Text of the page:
A 29-year-old Kariba woman, Kerry Murimbika is lucky to be alive following a gruesome buffalo attack on Sunday morning.
She sustained serious injuries on the upper leg in an incident confirming need for authorities to curb the high prevalence of human-wildlife conflicts in the resort town.
Speaking to NewZimbabwe.com Tuesday from her hospital bed at Kariba District Hospital, Murimbika said what saved her was faking her own death after the beast knocked her to the ground.
Narrated Murimbika: "I had gone to collect some manure at the municipality sewer treatment ponds at around 10am. The buffalo was in the thicket that l did not spot it. As l passed through, it charged from behind, forked me with its horns on the left thigh and l flew into the air, before thudding to the ground."
"At this stage, l had not realised what had hit me. The moment l saw the buffalo, l lay motionless for a few minutes so the animal would think it had killed me. Luckily, it walked away without inflicting any further harm. As the buffalo went away, l noticed it had a bad wound," She said.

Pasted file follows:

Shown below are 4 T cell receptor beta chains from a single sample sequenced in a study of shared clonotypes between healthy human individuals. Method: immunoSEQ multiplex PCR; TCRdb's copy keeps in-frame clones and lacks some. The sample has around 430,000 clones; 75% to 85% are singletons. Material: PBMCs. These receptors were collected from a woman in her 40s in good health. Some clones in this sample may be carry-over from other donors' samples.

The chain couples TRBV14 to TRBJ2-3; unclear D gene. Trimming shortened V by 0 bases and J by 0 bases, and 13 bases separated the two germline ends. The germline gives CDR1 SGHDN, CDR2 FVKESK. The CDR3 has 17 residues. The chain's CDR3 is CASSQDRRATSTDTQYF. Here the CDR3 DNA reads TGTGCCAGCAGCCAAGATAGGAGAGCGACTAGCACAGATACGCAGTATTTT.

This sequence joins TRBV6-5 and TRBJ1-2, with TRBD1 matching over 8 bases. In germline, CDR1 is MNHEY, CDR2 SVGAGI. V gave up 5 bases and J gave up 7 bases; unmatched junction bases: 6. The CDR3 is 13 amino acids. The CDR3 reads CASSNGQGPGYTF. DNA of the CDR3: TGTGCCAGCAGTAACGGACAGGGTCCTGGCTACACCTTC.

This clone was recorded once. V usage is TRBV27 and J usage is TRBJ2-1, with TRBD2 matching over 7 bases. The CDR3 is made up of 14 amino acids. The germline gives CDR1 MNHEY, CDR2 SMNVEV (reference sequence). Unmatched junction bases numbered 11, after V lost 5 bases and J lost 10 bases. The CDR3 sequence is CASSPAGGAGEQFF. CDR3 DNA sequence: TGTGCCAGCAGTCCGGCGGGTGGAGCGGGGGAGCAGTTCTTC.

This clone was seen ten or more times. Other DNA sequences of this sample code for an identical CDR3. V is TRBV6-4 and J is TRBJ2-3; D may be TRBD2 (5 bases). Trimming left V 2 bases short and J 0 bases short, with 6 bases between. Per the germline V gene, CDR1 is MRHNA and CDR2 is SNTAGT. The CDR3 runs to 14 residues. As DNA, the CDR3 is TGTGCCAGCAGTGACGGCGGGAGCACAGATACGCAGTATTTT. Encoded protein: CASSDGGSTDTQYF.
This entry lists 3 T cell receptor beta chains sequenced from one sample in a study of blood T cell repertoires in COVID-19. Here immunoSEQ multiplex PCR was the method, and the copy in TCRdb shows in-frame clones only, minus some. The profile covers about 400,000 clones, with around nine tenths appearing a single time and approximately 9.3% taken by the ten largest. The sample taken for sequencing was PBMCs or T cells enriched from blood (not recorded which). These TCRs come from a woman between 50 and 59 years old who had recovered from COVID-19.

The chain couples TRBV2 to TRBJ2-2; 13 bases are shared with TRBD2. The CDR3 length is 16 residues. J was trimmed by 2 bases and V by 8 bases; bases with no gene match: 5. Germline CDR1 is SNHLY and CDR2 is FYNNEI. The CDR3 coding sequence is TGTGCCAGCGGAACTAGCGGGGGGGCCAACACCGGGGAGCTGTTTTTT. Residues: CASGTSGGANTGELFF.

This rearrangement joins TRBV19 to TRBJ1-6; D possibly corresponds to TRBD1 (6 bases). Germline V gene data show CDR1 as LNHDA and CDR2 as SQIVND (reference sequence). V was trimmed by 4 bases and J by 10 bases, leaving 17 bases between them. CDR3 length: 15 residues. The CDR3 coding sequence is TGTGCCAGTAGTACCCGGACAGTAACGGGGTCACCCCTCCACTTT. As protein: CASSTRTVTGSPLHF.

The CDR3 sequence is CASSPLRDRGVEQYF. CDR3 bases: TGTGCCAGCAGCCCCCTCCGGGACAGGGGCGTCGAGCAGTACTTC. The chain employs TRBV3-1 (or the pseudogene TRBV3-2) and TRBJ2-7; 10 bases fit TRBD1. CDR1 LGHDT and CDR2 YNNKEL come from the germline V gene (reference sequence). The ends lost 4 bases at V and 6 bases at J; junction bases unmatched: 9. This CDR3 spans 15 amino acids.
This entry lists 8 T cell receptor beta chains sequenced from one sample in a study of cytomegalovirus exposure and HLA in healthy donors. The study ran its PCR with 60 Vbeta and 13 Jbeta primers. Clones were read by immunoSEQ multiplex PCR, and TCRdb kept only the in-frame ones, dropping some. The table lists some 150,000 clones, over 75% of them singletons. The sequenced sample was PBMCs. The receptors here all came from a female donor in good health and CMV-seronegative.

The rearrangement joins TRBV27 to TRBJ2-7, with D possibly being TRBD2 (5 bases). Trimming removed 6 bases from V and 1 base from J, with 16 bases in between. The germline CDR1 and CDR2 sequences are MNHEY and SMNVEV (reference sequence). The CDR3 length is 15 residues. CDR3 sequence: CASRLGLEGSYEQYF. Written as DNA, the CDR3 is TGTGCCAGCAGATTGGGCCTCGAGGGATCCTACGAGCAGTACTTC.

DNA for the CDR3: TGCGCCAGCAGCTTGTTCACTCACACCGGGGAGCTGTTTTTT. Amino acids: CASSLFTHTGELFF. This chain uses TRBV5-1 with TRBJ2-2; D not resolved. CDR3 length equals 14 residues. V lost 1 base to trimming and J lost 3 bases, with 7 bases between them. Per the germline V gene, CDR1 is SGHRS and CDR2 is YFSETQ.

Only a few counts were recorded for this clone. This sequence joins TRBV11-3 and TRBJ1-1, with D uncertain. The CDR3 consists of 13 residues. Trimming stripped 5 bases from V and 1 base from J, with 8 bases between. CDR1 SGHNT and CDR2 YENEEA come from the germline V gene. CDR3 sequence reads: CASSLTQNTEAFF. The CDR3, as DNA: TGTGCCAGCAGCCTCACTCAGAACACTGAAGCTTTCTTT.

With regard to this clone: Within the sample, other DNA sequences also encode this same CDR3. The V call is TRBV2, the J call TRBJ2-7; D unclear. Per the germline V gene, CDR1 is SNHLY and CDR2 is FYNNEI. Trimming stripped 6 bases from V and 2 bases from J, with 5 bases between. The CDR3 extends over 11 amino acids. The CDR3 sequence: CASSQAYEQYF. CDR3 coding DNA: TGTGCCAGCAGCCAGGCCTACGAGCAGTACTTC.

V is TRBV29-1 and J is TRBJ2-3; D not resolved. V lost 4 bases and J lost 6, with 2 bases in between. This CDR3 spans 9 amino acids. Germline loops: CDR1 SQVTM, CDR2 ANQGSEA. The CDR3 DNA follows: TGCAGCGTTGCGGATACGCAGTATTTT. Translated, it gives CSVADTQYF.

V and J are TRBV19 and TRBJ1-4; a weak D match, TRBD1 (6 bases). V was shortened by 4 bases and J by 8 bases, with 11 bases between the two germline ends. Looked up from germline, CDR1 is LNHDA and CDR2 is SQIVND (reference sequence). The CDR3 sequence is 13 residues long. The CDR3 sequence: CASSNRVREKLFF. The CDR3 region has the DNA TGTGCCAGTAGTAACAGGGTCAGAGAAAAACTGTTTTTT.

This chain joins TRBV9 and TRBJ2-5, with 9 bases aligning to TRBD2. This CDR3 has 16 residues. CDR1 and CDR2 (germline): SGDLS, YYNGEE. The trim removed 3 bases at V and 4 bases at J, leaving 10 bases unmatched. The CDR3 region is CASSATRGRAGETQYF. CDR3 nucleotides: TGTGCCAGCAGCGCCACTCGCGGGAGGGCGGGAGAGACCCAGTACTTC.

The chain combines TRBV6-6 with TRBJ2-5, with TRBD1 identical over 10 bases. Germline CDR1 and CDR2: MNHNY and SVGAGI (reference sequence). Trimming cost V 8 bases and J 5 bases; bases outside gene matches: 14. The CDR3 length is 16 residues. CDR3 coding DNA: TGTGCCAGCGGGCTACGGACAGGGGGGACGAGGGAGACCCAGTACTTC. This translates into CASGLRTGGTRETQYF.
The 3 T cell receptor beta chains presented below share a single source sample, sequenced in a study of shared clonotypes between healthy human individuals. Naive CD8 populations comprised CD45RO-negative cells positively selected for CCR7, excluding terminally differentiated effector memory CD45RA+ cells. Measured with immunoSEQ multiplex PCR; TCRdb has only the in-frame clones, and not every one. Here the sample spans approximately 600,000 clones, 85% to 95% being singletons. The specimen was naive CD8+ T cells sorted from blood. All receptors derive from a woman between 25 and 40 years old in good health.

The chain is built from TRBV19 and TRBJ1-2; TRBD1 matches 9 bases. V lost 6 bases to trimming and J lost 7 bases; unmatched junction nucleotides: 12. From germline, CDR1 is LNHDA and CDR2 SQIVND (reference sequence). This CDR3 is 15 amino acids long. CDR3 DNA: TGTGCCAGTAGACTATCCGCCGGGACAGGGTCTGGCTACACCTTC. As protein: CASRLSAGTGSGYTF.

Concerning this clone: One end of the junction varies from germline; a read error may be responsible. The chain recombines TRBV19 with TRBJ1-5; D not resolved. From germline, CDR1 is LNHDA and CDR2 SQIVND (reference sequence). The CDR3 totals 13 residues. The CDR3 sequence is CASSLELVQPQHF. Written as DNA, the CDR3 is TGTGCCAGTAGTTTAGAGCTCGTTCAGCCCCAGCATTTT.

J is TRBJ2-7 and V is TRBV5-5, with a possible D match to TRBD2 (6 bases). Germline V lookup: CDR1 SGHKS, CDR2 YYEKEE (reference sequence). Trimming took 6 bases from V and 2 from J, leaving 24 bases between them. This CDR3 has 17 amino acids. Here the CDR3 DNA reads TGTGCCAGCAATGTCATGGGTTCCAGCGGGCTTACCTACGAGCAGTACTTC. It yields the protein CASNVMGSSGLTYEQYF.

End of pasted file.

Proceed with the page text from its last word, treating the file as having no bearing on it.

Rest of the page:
Murimbika sustained a pierced left thigh after the beast's horns protruded through her tissue.
She, however, managed to get to her feet, before calling some fishermen returning from Lake Kariba, who then rendered assistance to ferry her to hospital.
Murimbika told NewZimbabwe.com she was in excruciating pain after sustaining a perforated thigh and spinal discomfort.
Zimbabwe National Parks and Wildlife Management Authority (ZimParks) spokesperson, Tinashe Farawo has acknowledged the rise in human-wildlife conflict cases in the country, saying over 30 people had been killed so far this year, in various incidences across Zimbabwe.
Farawo said some areas were overpopulated by game and there was need for translocation of wildlife inorder to curb human-wildlife conflict cases and protect biodiversity.
Conflict cases, particularly involving elephants and lions, are prevalent in Kariba prompting the World Wide Fund on Nature (WWF) to embark on buffer community education programmes, capacitating rapid response teams and advocating preservation of wildlife corridors.
WWF says land use planning and management should emphasise on avoiding settlement expansion of towns into wildlife corridors.